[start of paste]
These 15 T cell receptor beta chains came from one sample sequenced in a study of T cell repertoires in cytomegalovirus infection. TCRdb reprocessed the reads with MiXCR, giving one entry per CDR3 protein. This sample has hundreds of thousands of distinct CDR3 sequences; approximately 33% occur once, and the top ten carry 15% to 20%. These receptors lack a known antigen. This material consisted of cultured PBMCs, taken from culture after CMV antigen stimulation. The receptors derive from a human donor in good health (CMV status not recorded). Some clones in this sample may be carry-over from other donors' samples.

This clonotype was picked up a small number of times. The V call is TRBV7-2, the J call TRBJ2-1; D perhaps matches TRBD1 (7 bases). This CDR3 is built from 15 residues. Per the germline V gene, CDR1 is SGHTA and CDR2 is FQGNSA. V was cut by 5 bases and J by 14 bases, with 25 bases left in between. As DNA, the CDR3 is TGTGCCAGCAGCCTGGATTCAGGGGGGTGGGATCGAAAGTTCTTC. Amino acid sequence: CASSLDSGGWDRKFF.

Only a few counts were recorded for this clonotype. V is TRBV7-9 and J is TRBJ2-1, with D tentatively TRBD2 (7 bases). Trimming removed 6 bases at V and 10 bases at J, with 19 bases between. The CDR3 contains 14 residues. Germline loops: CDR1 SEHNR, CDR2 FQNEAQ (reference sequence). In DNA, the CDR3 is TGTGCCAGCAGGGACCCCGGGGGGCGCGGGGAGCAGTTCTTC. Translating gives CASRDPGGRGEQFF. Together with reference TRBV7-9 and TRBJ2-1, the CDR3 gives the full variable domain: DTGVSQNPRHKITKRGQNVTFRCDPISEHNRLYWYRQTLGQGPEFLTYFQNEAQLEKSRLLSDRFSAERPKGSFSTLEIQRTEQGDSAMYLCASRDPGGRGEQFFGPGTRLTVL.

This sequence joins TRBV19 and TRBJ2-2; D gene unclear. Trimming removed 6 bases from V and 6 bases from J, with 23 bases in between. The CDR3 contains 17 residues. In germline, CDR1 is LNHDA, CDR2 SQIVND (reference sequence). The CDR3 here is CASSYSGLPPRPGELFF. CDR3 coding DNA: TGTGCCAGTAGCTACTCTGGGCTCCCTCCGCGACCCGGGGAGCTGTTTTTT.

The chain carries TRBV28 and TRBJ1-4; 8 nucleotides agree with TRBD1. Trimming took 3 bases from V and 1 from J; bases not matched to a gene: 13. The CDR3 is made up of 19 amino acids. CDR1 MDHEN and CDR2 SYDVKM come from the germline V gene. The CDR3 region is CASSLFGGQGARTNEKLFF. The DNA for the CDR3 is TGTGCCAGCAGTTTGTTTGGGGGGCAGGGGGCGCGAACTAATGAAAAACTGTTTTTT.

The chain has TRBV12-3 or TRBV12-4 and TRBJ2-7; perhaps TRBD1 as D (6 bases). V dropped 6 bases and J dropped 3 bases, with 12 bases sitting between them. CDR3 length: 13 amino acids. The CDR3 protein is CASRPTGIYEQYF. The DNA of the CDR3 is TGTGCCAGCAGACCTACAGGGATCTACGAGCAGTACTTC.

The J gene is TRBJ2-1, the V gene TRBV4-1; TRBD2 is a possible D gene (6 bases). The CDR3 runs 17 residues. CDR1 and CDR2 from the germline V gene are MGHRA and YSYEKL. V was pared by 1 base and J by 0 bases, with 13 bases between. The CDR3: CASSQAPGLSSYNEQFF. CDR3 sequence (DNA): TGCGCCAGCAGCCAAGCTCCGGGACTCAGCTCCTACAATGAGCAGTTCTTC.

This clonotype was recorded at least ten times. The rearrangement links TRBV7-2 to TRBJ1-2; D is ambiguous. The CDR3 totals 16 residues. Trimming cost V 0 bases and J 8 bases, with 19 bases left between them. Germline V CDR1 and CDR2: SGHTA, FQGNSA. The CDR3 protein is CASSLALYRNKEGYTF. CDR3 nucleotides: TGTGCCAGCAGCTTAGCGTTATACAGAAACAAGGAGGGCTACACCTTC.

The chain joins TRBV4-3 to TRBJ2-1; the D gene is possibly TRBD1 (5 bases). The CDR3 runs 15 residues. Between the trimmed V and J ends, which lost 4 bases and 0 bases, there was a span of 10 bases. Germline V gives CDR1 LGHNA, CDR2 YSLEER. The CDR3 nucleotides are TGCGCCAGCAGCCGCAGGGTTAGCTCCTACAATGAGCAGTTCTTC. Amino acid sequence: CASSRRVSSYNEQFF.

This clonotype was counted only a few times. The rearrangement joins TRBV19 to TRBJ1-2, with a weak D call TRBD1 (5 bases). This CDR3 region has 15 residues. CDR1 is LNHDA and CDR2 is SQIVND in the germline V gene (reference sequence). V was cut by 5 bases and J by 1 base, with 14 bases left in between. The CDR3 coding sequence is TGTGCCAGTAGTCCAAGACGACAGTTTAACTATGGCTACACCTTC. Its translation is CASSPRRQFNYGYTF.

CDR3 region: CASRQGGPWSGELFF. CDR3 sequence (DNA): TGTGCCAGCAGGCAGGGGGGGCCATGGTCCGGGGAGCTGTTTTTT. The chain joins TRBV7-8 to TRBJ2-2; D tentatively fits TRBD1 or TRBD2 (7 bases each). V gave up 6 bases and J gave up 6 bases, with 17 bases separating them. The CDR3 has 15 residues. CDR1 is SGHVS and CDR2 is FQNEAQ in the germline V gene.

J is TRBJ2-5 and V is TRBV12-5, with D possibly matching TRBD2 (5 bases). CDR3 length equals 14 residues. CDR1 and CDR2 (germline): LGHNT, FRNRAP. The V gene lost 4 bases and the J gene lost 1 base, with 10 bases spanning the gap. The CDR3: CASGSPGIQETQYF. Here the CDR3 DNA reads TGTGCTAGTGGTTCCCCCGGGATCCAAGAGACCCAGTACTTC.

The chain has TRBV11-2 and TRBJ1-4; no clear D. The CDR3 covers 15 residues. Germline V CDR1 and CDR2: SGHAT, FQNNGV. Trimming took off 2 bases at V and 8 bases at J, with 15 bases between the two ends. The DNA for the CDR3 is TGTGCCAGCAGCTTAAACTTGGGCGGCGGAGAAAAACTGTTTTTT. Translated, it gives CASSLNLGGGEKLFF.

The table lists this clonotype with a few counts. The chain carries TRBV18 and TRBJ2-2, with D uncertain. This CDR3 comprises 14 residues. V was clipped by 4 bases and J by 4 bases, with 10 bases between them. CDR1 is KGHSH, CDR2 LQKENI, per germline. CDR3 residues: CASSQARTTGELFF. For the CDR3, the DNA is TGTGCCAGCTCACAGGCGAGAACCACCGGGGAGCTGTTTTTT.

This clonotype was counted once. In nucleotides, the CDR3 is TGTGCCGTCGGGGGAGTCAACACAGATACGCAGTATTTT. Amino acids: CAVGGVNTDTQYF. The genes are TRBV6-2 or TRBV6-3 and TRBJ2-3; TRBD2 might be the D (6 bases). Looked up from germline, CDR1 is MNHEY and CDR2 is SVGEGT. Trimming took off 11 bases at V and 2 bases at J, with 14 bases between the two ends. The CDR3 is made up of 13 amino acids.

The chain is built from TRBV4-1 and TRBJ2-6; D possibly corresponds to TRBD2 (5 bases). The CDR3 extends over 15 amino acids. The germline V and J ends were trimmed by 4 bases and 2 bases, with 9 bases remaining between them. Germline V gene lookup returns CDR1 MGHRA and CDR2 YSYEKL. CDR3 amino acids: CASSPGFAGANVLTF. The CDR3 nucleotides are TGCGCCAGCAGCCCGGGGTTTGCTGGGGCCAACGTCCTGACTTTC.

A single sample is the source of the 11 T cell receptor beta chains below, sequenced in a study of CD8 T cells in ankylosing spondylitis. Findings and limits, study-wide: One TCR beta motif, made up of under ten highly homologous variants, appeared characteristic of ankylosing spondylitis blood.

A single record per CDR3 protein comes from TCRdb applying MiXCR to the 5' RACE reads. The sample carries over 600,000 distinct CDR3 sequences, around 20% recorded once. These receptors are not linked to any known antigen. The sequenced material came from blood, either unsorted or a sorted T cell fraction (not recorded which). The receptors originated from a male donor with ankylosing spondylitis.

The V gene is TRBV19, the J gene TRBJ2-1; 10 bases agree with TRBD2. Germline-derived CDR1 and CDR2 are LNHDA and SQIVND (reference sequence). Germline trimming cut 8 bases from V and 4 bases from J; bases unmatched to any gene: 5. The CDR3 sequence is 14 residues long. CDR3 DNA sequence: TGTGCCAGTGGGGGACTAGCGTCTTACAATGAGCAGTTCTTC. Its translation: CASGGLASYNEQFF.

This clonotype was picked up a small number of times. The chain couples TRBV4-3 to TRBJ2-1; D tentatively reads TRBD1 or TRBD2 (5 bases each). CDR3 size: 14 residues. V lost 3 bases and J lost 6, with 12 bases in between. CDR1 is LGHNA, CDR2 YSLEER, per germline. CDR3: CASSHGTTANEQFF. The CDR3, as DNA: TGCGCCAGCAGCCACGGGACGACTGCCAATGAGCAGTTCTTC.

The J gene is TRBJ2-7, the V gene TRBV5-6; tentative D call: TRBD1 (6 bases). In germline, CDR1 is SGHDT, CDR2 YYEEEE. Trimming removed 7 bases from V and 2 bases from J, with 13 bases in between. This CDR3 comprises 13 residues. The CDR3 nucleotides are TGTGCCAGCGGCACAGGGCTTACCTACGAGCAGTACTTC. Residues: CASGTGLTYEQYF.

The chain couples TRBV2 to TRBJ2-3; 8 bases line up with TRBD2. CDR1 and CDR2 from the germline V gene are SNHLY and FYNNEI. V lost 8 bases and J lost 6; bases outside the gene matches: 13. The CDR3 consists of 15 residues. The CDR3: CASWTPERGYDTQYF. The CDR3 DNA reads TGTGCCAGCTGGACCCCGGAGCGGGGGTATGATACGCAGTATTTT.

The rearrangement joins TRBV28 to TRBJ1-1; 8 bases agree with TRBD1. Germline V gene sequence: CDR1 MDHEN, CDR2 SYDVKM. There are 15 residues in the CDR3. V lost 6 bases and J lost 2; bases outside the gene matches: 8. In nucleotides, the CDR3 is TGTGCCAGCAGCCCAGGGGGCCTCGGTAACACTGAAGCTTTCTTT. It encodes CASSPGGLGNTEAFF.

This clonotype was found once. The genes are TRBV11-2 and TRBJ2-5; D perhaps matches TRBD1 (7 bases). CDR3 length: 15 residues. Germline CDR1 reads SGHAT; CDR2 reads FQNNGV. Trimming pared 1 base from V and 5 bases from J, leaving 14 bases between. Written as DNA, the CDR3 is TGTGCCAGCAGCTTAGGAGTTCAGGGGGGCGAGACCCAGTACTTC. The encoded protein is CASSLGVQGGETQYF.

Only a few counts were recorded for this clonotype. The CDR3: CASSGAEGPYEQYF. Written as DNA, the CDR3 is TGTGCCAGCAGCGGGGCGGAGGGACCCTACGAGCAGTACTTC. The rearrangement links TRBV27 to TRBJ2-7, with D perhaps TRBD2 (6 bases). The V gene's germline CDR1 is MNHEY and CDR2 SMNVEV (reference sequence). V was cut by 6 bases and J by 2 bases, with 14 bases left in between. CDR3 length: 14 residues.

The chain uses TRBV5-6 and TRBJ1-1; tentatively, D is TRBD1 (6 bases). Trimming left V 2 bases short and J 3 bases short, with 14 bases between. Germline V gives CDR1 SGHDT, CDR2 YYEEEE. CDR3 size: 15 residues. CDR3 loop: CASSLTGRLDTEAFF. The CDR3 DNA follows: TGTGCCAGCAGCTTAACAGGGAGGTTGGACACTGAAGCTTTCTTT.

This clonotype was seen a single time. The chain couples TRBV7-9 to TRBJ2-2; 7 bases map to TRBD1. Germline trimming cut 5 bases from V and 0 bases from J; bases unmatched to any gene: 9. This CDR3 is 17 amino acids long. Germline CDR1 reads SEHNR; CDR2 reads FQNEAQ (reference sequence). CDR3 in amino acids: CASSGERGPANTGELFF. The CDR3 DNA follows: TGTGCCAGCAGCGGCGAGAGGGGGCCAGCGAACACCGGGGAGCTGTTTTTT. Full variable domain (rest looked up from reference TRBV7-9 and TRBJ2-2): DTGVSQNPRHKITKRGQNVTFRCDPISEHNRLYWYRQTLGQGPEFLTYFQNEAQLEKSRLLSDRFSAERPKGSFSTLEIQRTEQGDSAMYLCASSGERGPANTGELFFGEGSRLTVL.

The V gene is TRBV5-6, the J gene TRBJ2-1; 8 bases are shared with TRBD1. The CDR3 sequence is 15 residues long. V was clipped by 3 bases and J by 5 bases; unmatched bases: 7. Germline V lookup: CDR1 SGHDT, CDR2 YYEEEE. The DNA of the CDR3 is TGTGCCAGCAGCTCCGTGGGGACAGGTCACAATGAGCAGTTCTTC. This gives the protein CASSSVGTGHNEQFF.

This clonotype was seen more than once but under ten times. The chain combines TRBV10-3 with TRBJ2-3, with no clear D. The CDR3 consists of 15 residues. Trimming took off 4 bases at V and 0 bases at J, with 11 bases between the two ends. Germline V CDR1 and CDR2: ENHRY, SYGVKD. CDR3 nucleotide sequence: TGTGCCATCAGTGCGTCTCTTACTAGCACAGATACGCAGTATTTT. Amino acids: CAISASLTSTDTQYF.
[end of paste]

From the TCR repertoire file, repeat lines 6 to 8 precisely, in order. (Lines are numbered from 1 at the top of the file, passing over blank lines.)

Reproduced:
The chain has TRBV12-3 or TRBV12-4 and TRBJ2-7; perhaps TRBD1 as D (6 bases). V dropped 6 bases and J dropped 3 bases, with 12 bases sitting between them. CDR3 length: 13 amino acids. The CDR3 protein is CASRPTGIYEQYF. The DNA of the CDR3 is TGTGCCAGCAGACCTACAGGGATCTACGAGCAGTACTTC.

The J gene is TRBJ2-1, the V gene TRBV4-1; TRBD2 is a possible D gene (6 bases). The CDR3 runs 17 residues. CDR1 and CDR2 from the germline V gene are MGHRA and YSYEKL. V was pared by 1 base and J by 0 bases, with 13 bases between. The CDR3: CASSQAPGLSSYNEQFF. CDR3 sequence (DNA): TGCGCCAGCAGCCAAGCTCCGGGACTCAGCTCCTACAATGAGCAGTTCTTC.

This clonotype was recorded at least ten times. The rearrangement links TRBV7-2 to TRBJ1-2; D is ambiguous. The CDR3 totals 16 residues. Trimming cost V 0 bases and J 8 bases, with 19 bases left between them. Germline V CDR1 and CDR2: SGHTA, FQGNSA. The CDR3 protein is CASSLALYRNKEGYTF. CDR3 nucleotides: TGTGCCAGCAGCTTAGCGTTATACAGAAACAAGGAGGGCTACACCTTC.